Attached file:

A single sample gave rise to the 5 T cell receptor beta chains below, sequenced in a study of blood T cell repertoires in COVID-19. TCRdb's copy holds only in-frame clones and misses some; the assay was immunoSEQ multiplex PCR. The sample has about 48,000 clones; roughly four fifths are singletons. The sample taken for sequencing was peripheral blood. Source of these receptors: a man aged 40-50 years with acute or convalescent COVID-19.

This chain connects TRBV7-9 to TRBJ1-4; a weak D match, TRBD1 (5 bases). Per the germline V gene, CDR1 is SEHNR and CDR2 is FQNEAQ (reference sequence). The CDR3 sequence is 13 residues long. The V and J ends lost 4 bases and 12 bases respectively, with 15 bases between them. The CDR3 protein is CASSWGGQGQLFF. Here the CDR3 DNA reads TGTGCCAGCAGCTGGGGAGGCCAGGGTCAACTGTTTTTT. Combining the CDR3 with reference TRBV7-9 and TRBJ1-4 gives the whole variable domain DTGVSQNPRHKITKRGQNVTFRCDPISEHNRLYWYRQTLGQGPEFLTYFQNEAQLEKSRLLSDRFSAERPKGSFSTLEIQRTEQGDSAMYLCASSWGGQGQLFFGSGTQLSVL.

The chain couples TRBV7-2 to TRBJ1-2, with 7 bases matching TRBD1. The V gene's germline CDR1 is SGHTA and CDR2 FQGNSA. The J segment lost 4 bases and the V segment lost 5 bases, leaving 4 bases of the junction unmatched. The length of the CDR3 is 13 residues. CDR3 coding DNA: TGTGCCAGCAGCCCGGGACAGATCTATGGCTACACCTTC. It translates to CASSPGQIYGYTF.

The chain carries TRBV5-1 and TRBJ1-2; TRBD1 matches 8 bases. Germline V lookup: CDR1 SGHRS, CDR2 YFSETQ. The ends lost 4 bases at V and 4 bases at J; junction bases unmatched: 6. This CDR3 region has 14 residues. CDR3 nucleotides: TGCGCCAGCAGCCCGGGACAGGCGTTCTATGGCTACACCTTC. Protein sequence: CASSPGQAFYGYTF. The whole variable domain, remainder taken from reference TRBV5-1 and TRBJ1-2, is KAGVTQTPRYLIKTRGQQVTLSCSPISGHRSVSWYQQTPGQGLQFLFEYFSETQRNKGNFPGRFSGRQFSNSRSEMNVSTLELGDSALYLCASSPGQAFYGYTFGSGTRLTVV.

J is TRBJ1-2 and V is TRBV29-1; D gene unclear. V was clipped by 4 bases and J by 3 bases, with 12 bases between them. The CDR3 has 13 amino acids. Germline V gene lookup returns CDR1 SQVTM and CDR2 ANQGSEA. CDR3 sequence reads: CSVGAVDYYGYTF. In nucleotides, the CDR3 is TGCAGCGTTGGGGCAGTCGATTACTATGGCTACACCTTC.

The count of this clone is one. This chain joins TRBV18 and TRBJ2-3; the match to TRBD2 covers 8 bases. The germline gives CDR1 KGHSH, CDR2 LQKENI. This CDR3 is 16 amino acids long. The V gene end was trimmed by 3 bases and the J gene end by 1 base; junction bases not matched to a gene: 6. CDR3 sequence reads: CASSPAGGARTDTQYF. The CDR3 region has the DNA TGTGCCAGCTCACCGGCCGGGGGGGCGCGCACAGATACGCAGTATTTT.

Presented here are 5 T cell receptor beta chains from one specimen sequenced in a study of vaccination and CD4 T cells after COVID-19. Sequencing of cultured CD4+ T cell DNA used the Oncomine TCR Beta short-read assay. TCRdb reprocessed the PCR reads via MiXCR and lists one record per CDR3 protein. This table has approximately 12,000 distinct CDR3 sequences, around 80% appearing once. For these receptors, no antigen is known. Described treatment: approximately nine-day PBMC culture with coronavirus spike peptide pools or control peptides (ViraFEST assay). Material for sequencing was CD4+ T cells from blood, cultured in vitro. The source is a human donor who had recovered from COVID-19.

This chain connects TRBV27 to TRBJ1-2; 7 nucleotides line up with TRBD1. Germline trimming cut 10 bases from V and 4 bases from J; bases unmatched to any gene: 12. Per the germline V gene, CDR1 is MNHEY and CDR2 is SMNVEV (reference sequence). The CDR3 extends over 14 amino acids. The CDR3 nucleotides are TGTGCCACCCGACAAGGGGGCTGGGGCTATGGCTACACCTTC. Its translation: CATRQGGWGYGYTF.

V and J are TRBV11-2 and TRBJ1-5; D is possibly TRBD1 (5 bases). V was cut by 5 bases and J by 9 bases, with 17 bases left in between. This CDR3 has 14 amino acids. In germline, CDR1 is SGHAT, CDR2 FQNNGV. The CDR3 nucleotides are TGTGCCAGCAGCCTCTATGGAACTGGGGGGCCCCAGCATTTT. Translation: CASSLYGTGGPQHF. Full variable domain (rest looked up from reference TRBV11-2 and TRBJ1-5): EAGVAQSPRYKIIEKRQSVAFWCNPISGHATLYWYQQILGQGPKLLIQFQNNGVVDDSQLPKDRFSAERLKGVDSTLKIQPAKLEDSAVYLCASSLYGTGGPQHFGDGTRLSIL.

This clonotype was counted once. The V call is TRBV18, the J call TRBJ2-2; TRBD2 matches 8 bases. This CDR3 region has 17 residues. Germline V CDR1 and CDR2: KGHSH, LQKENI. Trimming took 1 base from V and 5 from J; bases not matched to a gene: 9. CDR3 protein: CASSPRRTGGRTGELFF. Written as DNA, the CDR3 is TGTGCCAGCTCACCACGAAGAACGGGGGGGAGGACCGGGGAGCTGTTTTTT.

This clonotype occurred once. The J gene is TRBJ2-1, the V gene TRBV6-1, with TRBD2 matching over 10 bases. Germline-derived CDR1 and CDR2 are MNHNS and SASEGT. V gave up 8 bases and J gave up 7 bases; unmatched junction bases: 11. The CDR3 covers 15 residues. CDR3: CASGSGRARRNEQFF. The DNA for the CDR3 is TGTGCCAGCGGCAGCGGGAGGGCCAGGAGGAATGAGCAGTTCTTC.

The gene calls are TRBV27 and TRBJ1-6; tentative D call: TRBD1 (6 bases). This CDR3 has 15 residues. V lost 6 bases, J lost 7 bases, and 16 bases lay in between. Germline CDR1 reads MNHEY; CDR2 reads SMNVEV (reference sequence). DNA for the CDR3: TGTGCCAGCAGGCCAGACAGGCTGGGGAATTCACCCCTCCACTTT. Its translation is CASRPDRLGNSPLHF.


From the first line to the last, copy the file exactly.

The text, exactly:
A single sample gave rise to the 5 T cell receptor beta chains below, sequenced in a study of blood T cell repertoires in COVID-19. TCRdb's copy holds only in-frame clones and misses some; the assay was immunoSEQ multiplex PCR. The sample has about 48,000 clones; roughly four fifths are singletons. The sample taken for sequencing was peripheral blood. Source of these receptors: a man aged 40-50 years with acute or convalescent COVID-19.

This chain connects TRBV7-9 to TRBJ1-4; a weak D match, TRBD1 (5 bases). Per the germline V gene, CDR1 is SEHNR and CDR2 is FQNEAQ (reference sequence). The CDR3 sequence is 13 residues long. The V and J ends lost 4 bases and 12 bases respectively, with 15 bases between them. The CDR3 protein is CASSWGGQGQLFF. Here the CDR3 DNA reads TGTGCCAGCAGCTGGGGAGGCCAGGGTCAACTGTTTTTT. Combining the CDR3 with reference TRBV7-9 and TRBJ1-4 gives the whole variable domain DTGVSQNPRHKITKRGQNVTFRCDPISEHNRLYWYRQTLGQGPEFLTYFQNEAQLEKSRLLSDRFSAERPKGSFSTLEIQRTEQGDSAMYLCASSWGGQGQLFFGSGTQLSVL.

The chain couples TRBV7-2 to TRBJ1-2, with 7 bases matching TRBD1. The V gene's germline CDR1 is SGHTA and CDR2 FQGNSA. The J segment lost 4 bases and the V segment lost 5 bases, leaving 4 bases of the junction unmatched. The length of the CDR3 is 13 residues. CDR3 coding DNA: TGTGCCAGCAGCCCGGGACAGATCTATGGCTACACCTTC. It translates to CASSPGQIYGYTF.

The chain carries TRBV5-1 and TRBJ1-2; TRBD1 matches 8 bases. Germline V lookup: CDR1 SGHRS, CDR2 YFSETQ. The ends lost 4 bases at V and 4 bases at J; junction bases unmatched: 6. This CDR3 region has 14 residues. CDR3 nucleotides: TGCGCCAGCAGCCCGGGACAGGCGTTCTATGGCTACACCTTC. Protein sequence: CASSPGQAFYGYTF. The whole variable domain, remainder taken from reference TRBV5-1 and TRBJ1-2, is KAGVTQTPRYLIKTRGQQVTLSCSPISGHRSVSWYQQTPGQGLQFLFEYFSETQRNKGNFPGRFSGRQFSNSRSEMNVSTLELGDSALYLCASSPGQAFYGYTFGSGTRLTVV.

J is TRBJ1-2 and V is TRBV29-1; D gene unclear. V was clipped by 4 bases and J by 3 bases, with 12 bases between them. The CDR3 has 13 amino acids. Germline V gene lookup returns CDR1 SQVTM and CDR2 ANQGSEA. CDR3 sequence reads: CSVGAVDYYGYTF. In nucleotides, the CDR3 is TGCAGCGTTGGGGCAGTCGATTACTATGGCTACACCTTC.

The count of this clone is one. This chain joins TRBV18 and TRBJ2-3; the match to TRBD2 covers 8 bases. The germline gives CDR1 KGHSH, CDR2 LQKENI. This CDR3 is 16 amino acids long. The V gene end was trimmed by 3 bases and the J gene end by 1 base; junction bases not matched to a gene: 6. CDR3 sequence reads: CASSPAGGARTDTQYF. The CDR3 region has the DNA TGTGCCAGCTCACCGGCCGGGGGGGCGCGCACAGATACGCAGTATTTT.

Presented here are 5 T cell receptor beta chains from one specimen sequenced in a study of vaccination and CD4 T cells after COVID-19. Sequencing of cultured CD4+ T cell DNA used the Oncomine TCR Beta short-read assay. TCRdb reprocessed the PCR reads via MiXCR and lists one record per CDR3 protein. This table has approximately 12,000 distinct CDR3 sequences, around 80% appearing once. For these receptors, no antigen is known. Described treatment: approximately nine-day PBMC culture with coronavirus spike peptide pools or control peptides (ViraFEST assay). Material for sequencing was CD4+ T cells from blood, cultured in vitro. The source is a human donor who had recovered from COVID-19.

This chain connects TRBV27 to TRBJ1-2; 7 nucleotides line up with TRBD1. Germline trimming cut 10 bases from V and 4 bases from J; bases unmatched to any gene: 12. Per the germline V gene, CDR1 is MNHEY and CDR2 is SMNVEV (reference sequence). The CDR3 extends over 14 amino acids. The CDR3 nucleotides are TGTGCCACCCGACAAGGGGGCTGGGGCTATGGCTACACCTTC. Its translation: CATRQGGWGYGYTF.

V and J are TRBV11-2 and TRBJ1-5; D is possibly TRBD1 (5 bases). V was cut by 5 bases and J by 9 bases, with 17 bases left in between. This CDR3 has 14 amino acids. In germline, CDR1 is SGHAT, CDR2 FQNNGV. The CDR3 nucleotides are TGTGCCAGCAGCCTCTATGGAACTGGGGGGCCCCAGCATTTT. Translation: CASSLYGTGGPQHF. Full variable domain (rest looked up from reference TRBV11-2 and TRBJ1-5): EAGVAQSPRYKIIEKRQSVAFWCNPISGHATLYWYQQILGQGPKLLIQFQNNGVVDDSQLPKDRFSAERLKGVDSTLKIQPAKLEDSAVYLCASSLYGTGGPQHFGDGTRLSIL.

This clonotype was counted once. The V call is TRBV18, the J call TRBJ2-2; TRBD2 matches 8 bases. This CDR3 region has 17 residues. Germline V CDR1 and CDR2: KGHSH, LQKENI. Trimming took 1 base from V and 5 from J; bases not matched to a gene: 9. CDR3 protein: CASSPRRTGGRTGELFF. Written as DNA, the CDR3 is TGTGCCAGCTCACCACGAAGAACGGGGGGGAGGACCGGGGAGCTGTTTTTT.

This clonotype occurred once. The J gene is TRBJ2-1, the V gene TRBV6-1, with TRBD2 matching over 10 bases. Germline-derived CDR1 and CDR2 are MNHNS and SASEGT. V gave up 8 bases and J gave up 7 bases; unmatched junction bases: 11. The CDR3 covers 15 residues. CDR3: CASGSGRARRNEQFF. The DNA for the CDR3 is TGTGCCAGCGGCAGCGGGAGGGCCAGGAGGAATGAGCAGTTCTTC.

The gene calls are TRBV27 and TRBJ1-6; tentative D call: TRBD1 (6 bases). This CDR3 has 15 residues. V lost 6 bases, J lost 7 bases, and 16 bases lay in between. Germline CDR1 reads MNHEY; CDR2 reads SMNVEV (reference sequence). DNA for the CDR3: TGTGCCAGCAGGCCAGACAGGCTGGGGAATTCACCCCTCCACTTT. Its translation is CASRPDRLGNSPLHF.